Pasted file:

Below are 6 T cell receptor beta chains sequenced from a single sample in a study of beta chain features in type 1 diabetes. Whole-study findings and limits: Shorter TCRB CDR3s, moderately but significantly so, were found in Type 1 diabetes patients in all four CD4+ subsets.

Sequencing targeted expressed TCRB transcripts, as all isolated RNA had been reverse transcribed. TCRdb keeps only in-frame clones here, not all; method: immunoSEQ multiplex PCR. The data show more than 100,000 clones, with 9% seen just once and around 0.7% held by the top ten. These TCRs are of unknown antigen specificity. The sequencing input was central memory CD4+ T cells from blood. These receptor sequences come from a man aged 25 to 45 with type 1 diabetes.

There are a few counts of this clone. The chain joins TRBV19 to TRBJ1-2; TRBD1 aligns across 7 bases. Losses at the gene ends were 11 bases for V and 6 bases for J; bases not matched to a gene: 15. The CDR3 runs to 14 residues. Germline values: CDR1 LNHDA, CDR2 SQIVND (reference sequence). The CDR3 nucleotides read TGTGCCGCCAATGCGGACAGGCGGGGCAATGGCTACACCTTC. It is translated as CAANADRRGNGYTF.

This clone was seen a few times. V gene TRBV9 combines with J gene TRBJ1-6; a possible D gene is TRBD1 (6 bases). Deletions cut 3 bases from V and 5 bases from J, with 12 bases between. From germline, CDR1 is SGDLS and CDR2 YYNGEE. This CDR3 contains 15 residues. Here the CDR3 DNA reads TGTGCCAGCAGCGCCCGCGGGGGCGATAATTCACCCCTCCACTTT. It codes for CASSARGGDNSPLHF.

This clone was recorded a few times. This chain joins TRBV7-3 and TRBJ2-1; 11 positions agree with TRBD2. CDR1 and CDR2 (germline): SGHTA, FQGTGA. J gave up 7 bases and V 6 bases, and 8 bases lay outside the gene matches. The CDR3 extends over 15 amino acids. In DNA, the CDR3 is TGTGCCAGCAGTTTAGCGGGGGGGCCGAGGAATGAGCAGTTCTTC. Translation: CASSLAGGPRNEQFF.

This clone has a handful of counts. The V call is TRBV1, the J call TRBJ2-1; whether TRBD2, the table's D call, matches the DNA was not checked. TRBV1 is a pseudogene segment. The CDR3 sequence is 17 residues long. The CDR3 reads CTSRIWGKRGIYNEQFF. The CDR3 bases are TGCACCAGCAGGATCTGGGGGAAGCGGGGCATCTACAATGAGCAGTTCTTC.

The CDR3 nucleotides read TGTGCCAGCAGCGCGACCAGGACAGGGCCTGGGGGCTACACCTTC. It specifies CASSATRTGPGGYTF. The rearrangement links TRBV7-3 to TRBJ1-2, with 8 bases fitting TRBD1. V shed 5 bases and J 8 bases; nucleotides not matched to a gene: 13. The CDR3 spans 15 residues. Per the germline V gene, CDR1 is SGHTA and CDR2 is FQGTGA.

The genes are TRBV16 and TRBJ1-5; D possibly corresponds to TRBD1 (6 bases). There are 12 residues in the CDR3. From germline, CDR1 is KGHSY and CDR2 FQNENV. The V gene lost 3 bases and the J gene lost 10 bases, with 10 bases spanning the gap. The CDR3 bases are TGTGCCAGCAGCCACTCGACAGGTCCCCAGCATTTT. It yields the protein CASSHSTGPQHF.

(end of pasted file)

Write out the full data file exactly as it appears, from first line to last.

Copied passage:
Below are 6 T cell receptor beta chains sequenced from a single sample in a study of beta chain features in type 1 diabetes. Whole-study findings and limits: Shorter TCRB CDR3s, moderately but significantly so, were found in Type 1 diabetes patients in all four CD4+ subsets.

Sequencing targeted expressed TCRB transcripts, as all isolated RNA had been reverse transcribed. TCRdb keeps only in-frame clones here, not all; method: immunoSEQ multiplex PCR. The data show more than 100,000 clones, with 9% seen just once and around 0.7% held by the top ten. These TCRs are of unknown antigen specificity. The sequencing input was central memory CD4+ T cells from blood. These receptor sequences come from a man aged 25 to 45 with type 1 diabetes.

There are a few counts of this clone. The chain joins TRBV19 to TRBJ1-2; TRBD1 aligns across 7 bases. Losses at the gene ends were 11 bases for V and 6 bases for J; bases not matched to a gene: 15. The CDR3 runs to 14 residues. Germline values: CDR1 LNHDA, CDR2 SQIVND (reference sequence). The CDR3 nucleotides read TGTGCCGCCAATGCGGACAGGCGGGGCAATGGCTACACCTTC. It is translated as CAANADRRGNGYTF.

This clone was seen a few times. V gene TRBV9 combines with J gene TRBJ1-6; a possible D gene is TRBD1 (6 bases). Deletions cut 3 bases from V and 5 bases from J, with 12 bases between. From germline, CDR1 is SGDLS and CDR2 YYNGEE. This CDR3 contains 15 residues. Here the CDR3 DNA reads TGTGCCAGCAGCGCCCGCGGGGGCGATAATTCACCCCTCCACTTT. It codes for CASSARGGDNSPLHF.

This clone was recorded a few times. This chain joins TRBV7-3 and TRBJ2-1; 11 positions agree with TRBD2. CDR1 and CDR2 (germline): SGHTA, FQGTGA. J gave up 7 bases and V 6 bases, and 8 bases lay outside the gene matches. The CDR3 extends over 15 amino acids. In DNA, the CDR3 is TGTGCCAGCAGTTTAGCGGGGGGGCCGAGGAATGAGCAGTTCTTC. Translation: CASSLAGGPRNEQFF.

This clone has a handful of counts. The V call is TRBV1, the J call TRBJ2-1; whether TRBD2, the table's D call, matches the DNA was not checked. TRBV1 is a pseudogene segment. The CDR3 sequence is 17 residues long. The CDR3 reads CTSRIWGKRGIYNEQFF. The CDR3 bases are TGCACCAGCAGGATCTGGGGGAAGCGGGGCATCTACAATGAGCAGTTCTTC.

The CDR3 nucleotides read TGTGCCAGCAGCGCGACCAGGACAGGGCCTGGGGGCTACACCTTC. It specifies CASSATRTGPGGYTF. The rearrangement links TRBV7-3 to TRBJ1-2, with 8 bases fitting TRBD1. V shed 5 bases and J 8 bases; nucleotides not matched to a gene: 13. The CDR3 spans 15 residues. Per the germline V gene, CDR1 is SGHTA and CDR2 is FQGTGA.

The genes are TRBV16 and TRBJ1-5; D possibly corresponds to TRBD1 (6 bases). There are 12 residues in the CDR3. From germline, CDR1 is KGHSY and CDR2 FQNENV. The V gene lost 3 bases and the J gene lost 10 bases, with 10 bases spanning the gap. The CDR3 bases are TGTGCCAGCAGCCACTCGACAGGTCCCCAGCATTTT. It yields the protein CASSHSTGPQHF.